Over 49% of the result of a general survey attributed the failure of business, goals, purposes and projects to planning related issues. The result underlines the importance of not just planning, but proper and strategic planning. Successful planning begins with the details and grows from there. Planning is quite different from preparation; one might be prepared for a thing one has not really planned for. Having a strategic plan is an integral and fundamental part of achieving goals and purposes. Planning can be as easy as sitting down and contemplating in expectancy how things will play out. You don’t want to put yourself in the category of those who plan by mere head thought alone, do you? Like I always say, successful people plan on paper. Planning can also be taken a step further by obtaining, organizing, sorting, brooding, removing, working into a pattern as well as strategizing a model that if achieved would produce the desired success. Enormous care and effort would be required in strategizing a plan for success, in planning you are operating on simulated experience and that underlines the need for creative thinking. This could add up to the reasons why lots of people don’t plan effectively. Where there is a goal there must be a plan. Failure could result not because people deliberately want to fail; they only failed to plan for success.
#1 Prepare your plan outside the situation: Noah did not start building the ark when he encountered the flood. You can’t plan in the situation to succeed, since planning is a simulated experience, it requires learning from anticipated expectations at states other than the present one. You don’t want to commence planning when the situation is upon you. Doing that will defeat the purpose of planning, which includes utilizing time and opportunity to make the most out of resources and ensure success.
Have a long term plan. It could be demanding to implement long term plans amidst distractions and other things that require urgent implementation. That is why it’s necessary to have targets worth living for as long term goals. Think of having a purpose worth living for, you would do anything to accomplish it, won’t you? Such goals create hope; hope urges on and tells us that tomorrow will be better. Preparing your plan outside the situation creates the opportunity for accessing how realistic the plan really is. During this process get the best counsel you can possibly get, for without counsel purposes are disappointed. You don’t want your plan to result to failure and disappointment, do you? How well you strategize your plan determines how confident you are about it. It boosts confidence knowing that what’s coming has already been well planned for. Like you well know, (confidence is key). Know what you want to achieve before planning and work out your strategy to actualize it. Planning outside the situation gains you time and opportunity to familiarize and patter your operation accordingly. Value time in planning and incorporate it wisely because everything hangs on time. A purpose without a plan is as good as a dream.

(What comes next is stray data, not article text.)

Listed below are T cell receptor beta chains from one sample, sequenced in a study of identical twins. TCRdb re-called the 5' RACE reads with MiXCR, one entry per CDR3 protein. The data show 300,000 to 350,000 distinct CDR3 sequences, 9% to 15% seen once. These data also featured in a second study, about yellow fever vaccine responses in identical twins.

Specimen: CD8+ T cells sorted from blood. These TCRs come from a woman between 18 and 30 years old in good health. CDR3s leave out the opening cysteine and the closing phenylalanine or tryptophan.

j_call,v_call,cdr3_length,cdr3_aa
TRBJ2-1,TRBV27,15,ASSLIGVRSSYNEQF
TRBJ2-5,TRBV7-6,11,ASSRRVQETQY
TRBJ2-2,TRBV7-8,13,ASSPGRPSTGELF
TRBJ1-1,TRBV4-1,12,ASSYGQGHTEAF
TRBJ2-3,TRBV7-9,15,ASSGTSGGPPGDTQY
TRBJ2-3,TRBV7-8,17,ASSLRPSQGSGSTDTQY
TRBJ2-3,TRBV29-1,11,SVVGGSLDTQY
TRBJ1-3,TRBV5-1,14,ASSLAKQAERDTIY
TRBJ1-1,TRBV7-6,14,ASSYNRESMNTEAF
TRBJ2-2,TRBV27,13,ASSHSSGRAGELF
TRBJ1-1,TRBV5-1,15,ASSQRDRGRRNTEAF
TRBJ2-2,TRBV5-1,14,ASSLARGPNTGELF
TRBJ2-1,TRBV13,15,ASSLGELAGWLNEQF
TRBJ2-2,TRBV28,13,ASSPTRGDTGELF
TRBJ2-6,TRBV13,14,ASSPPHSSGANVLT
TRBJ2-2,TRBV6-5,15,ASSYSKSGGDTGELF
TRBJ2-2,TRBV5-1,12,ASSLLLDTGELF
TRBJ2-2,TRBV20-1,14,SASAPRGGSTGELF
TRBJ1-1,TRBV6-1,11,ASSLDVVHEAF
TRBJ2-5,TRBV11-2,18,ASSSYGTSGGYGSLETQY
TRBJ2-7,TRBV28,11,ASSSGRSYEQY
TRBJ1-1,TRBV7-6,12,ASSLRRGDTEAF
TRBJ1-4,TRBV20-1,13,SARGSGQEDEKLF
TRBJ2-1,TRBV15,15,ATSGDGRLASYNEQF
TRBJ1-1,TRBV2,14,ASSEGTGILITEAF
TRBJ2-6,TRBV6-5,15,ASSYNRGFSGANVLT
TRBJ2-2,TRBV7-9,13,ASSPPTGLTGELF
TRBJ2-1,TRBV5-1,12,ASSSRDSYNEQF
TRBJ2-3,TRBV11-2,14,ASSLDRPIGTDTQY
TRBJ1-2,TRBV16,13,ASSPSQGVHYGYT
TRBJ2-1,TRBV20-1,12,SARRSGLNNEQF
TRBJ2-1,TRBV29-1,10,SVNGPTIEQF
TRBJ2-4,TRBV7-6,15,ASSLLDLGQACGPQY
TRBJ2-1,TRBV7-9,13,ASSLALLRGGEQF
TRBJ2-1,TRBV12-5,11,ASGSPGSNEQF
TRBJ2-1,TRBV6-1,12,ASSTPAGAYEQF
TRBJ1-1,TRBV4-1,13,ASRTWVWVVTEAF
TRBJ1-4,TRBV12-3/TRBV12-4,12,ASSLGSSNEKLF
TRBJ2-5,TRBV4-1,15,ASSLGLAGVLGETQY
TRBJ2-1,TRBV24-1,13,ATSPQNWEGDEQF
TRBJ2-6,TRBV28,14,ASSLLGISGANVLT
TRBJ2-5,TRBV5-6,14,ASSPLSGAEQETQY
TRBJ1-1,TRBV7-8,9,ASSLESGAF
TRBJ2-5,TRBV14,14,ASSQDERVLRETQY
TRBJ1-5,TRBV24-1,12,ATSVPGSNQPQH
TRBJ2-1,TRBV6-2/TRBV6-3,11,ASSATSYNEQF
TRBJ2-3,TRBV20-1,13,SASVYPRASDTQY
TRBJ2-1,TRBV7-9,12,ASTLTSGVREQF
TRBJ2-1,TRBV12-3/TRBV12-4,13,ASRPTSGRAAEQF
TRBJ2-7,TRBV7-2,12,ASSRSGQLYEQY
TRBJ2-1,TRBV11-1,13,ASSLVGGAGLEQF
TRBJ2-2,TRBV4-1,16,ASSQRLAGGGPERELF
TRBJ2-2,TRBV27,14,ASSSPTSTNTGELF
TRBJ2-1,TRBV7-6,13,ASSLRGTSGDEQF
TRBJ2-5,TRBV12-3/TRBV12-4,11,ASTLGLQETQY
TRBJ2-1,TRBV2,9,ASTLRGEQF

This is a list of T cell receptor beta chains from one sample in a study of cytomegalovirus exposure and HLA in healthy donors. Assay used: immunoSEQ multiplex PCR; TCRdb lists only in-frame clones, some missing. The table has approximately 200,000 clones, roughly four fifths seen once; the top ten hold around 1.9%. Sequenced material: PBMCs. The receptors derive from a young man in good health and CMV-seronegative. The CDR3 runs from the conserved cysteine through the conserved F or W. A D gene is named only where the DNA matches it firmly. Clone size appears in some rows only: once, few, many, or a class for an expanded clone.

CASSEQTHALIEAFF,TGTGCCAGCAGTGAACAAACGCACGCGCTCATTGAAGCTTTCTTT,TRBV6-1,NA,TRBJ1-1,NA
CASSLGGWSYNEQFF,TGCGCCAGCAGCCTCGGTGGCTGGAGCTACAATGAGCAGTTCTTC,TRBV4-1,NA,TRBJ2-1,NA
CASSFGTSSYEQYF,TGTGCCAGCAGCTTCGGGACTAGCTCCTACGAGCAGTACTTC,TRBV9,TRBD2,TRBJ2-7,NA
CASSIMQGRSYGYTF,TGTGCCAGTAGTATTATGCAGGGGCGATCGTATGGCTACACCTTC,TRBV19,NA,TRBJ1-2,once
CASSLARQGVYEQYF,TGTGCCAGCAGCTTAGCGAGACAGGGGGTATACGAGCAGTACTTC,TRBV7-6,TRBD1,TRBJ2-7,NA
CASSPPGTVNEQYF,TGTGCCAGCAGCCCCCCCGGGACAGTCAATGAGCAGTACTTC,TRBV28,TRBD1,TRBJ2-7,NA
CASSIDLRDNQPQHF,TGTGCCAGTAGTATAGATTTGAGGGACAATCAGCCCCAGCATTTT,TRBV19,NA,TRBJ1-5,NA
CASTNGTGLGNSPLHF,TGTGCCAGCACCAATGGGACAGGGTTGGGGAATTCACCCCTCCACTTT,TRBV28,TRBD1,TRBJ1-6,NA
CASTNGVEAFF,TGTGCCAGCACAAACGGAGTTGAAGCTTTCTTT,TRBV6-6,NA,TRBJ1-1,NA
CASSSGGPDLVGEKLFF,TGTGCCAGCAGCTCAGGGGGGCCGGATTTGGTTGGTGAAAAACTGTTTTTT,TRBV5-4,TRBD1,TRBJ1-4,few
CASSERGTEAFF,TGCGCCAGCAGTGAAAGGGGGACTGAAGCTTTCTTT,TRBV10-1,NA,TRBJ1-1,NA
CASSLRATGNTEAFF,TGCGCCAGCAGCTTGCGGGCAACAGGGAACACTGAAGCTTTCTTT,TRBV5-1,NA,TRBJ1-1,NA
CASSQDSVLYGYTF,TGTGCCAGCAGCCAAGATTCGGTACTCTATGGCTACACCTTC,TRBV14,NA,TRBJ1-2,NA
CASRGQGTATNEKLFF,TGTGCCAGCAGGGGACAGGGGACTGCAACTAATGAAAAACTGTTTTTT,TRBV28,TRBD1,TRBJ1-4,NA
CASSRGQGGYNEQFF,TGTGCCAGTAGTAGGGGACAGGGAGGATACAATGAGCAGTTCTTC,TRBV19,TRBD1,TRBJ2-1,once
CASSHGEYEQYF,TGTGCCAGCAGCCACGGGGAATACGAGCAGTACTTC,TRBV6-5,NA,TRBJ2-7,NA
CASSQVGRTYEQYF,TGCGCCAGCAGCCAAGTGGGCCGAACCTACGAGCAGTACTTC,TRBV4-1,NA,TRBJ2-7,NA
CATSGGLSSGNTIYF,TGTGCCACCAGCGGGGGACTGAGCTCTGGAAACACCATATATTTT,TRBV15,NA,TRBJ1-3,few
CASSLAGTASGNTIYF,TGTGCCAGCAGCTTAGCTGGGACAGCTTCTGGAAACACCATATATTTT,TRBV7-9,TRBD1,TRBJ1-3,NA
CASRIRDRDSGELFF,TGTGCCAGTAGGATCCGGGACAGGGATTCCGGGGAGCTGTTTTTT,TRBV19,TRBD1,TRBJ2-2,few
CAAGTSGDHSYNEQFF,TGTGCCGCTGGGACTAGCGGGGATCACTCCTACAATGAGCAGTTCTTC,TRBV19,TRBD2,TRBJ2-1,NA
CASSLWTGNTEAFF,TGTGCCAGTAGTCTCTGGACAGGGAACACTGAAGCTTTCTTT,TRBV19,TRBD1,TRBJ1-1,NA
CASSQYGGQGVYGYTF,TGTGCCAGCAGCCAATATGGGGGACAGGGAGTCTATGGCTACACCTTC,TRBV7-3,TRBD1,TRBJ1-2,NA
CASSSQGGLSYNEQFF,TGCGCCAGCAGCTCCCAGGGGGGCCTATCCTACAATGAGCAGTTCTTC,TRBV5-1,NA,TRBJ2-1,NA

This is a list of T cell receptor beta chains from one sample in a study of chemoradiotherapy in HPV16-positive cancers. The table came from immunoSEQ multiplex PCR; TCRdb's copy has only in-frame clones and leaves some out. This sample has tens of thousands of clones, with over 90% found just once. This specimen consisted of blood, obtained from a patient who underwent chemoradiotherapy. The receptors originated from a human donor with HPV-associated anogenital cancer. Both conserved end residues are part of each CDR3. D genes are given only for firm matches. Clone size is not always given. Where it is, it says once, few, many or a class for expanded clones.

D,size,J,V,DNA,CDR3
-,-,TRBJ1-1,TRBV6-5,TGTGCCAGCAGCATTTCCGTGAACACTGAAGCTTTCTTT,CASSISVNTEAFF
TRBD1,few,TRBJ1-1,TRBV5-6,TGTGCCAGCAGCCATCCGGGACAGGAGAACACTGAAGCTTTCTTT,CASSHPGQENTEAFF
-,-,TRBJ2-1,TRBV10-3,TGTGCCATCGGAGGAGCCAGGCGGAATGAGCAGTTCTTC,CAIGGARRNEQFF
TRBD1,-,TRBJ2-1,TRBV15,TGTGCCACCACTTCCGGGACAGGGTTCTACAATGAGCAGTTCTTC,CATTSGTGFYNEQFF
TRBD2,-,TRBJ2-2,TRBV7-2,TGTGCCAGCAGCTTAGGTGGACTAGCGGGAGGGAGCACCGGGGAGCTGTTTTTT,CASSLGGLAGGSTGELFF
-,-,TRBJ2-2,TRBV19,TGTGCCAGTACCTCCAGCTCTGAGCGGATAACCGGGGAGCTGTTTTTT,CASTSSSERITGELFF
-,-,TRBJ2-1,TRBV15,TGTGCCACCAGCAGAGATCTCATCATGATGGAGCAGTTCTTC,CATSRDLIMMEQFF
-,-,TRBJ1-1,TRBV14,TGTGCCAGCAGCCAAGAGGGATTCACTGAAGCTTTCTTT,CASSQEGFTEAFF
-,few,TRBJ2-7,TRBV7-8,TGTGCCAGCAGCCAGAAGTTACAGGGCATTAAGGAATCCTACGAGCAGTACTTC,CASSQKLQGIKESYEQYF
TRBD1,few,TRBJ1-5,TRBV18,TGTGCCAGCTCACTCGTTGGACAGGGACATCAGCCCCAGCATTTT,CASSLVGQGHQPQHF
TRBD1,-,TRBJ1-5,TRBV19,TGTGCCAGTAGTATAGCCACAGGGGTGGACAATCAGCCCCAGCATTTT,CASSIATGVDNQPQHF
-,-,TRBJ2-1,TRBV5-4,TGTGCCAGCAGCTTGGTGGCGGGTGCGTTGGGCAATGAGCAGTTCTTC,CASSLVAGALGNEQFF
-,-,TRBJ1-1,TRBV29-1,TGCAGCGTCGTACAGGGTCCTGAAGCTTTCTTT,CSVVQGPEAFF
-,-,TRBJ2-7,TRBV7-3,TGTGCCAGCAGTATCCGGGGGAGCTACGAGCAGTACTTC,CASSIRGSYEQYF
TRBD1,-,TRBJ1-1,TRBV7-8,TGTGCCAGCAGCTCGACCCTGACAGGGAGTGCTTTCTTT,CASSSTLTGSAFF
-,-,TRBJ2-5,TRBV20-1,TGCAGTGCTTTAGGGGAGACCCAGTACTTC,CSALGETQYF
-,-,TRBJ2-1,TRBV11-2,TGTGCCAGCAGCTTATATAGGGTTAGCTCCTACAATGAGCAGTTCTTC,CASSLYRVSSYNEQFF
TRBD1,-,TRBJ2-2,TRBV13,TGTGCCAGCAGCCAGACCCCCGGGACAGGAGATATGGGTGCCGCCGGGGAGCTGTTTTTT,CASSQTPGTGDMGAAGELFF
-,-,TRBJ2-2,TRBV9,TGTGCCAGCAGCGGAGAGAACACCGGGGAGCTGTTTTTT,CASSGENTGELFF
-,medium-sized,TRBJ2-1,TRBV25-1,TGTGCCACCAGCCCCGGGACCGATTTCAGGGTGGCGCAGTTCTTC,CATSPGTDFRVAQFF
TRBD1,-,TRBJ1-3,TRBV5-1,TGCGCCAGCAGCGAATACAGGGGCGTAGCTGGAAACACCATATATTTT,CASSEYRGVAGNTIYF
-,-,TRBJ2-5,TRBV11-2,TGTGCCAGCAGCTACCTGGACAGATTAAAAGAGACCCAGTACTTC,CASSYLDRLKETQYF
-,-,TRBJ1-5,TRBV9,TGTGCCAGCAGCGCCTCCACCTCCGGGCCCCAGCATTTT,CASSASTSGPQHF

#2 make your plan fit for you: it is one thing making a plan, it’s another thing adapting to it. Some people make plans that end up countering their efforts as well as drawing them back. Don’t plan because they say it is necessary, plan because you are organized, you know what you are set to achieve and how to get there. That’s what planning is about, knowing what’s coming and strategizing a arrangement to handle it.